researchers at notoriously flim-flam, conservative institutions like Harvard, Knox reasserts his claim that the Pope and the Church are hurting poor people in the name of Jesus. Knox, unlike the Church, cares very much for (heterosexual and juvenile) HIV patients in Africa and Asia. He does all sorts of things to help them, like run orphanages for HIV-infected children, has cooperated with all sorts of federal programs to prevent the spread of AIDS at home and abroad, has been conducting vigorous propaganda campaigns in Africa against risky behavior, and provide about 25% of the world's AIDS patients with their primary care.
Oh, wait. My mistake. It's the Catholic Church that does those things for AIDS patients.
second piece reports on a Dutch legislator being prosecuted for "discrimination and incitement to hatred" for claiming that the Koran has been linked to extremist violence. I know what you're thinking: what an outlandish claim. I know. Aside from the backwardness of prohibiting free speech, the Dutch prosecutor doesn't seem to think that the actual truth of the statements made should be relevant to their prosecution. The whole bit makes me think of the final book in C. S. Lewis' The Chronicles of Narnia, in which some treacherous Narnians sell their people out to a foreign, despotic people from southern deserts, in the hope of personal gain. The Dutch legislator being prosecuted has asked to call for his defense Mohammed Bouyeri, a "Dutchman" of Moroccan extraction convicted of shooting and stabbing to death Theo Van Gogh for making a documentary that claimed unpleasant things about Islam. Bouyeri stuck a note to van Gogh's chest using the knife with which he murdered the filmmaker. In the note, he also threatened to murder Dutch legislator Ayaan Hirsi Ali, a nationalized Somali woman who uses her new Dutch nationality and legislative voice to campaign against the abuse of women in peaceful Islamic countries like Iran and her native Somalia. Surprisingly, the Dutch prosecutor and judges in the case is nervous about calling Bouyeri to the stand.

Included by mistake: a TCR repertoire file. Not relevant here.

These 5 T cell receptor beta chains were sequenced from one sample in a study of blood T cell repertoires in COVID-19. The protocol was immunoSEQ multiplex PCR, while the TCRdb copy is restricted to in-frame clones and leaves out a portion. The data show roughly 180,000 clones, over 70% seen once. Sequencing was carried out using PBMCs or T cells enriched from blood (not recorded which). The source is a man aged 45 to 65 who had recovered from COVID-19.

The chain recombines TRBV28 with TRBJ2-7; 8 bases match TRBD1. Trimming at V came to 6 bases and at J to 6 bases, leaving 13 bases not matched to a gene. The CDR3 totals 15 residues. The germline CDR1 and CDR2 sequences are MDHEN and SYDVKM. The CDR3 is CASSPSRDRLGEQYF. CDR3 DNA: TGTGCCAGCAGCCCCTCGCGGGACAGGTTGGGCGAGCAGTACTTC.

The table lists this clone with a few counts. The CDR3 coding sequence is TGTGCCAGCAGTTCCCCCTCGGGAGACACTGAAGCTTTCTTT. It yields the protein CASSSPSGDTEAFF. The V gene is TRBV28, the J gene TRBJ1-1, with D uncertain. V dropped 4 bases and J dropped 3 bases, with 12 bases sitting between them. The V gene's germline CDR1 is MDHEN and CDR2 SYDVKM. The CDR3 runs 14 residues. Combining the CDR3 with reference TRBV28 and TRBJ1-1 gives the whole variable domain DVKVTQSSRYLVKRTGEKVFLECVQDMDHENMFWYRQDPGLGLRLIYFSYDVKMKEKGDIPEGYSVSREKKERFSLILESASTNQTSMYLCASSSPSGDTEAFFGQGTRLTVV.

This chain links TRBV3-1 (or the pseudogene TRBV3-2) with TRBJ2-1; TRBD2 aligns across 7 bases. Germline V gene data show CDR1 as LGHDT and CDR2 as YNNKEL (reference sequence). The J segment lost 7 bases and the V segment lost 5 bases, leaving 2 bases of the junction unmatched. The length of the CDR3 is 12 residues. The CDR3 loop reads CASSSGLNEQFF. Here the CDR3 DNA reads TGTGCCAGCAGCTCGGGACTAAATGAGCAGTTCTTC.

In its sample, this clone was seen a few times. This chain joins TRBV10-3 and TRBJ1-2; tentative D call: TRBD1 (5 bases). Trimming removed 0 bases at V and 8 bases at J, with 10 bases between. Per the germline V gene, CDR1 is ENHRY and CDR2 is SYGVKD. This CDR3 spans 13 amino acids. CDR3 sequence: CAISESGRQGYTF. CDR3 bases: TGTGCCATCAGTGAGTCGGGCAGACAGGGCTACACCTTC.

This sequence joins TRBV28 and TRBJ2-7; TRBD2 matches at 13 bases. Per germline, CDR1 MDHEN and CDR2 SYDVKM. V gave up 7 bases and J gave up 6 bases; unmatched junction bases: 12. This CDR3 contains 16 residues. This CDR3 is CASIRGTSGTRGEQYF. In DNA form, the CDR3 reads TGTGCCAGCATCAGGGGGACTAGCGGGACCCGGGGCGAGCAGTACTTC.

I am concluding that the powers that be hate Jesus Christ, the Catholic Church, and the West they built up so much that any enemy of His will suffice as an ally. It does not matter to them what lies they tell or whom they invite to come be their new caliph. This whole democracy thing is passe, anyway, right? Time to progress to something better.
"Dear friends, we have reached the end of this year and stand at the threshold of the New Year. My wish is that the friendship of Our Lord, Jesus Christ, will accompany you each day of this new year. May friendship with Christ be our light and guide, helping us to to be people of peace, of his peace. Happy New Year to all!"
A friend of mine just made me aware of the existence and life of Camillo Cibin, papal bodyguard extraordinaire. The man is pretty amazing. Here is a link to the London Telegraph's biography of the man called the "Pope's Guardian Angel," because of his role in catching one would-be assassin and in thwarting a much less well known assassination attempt that happened one year later to the day.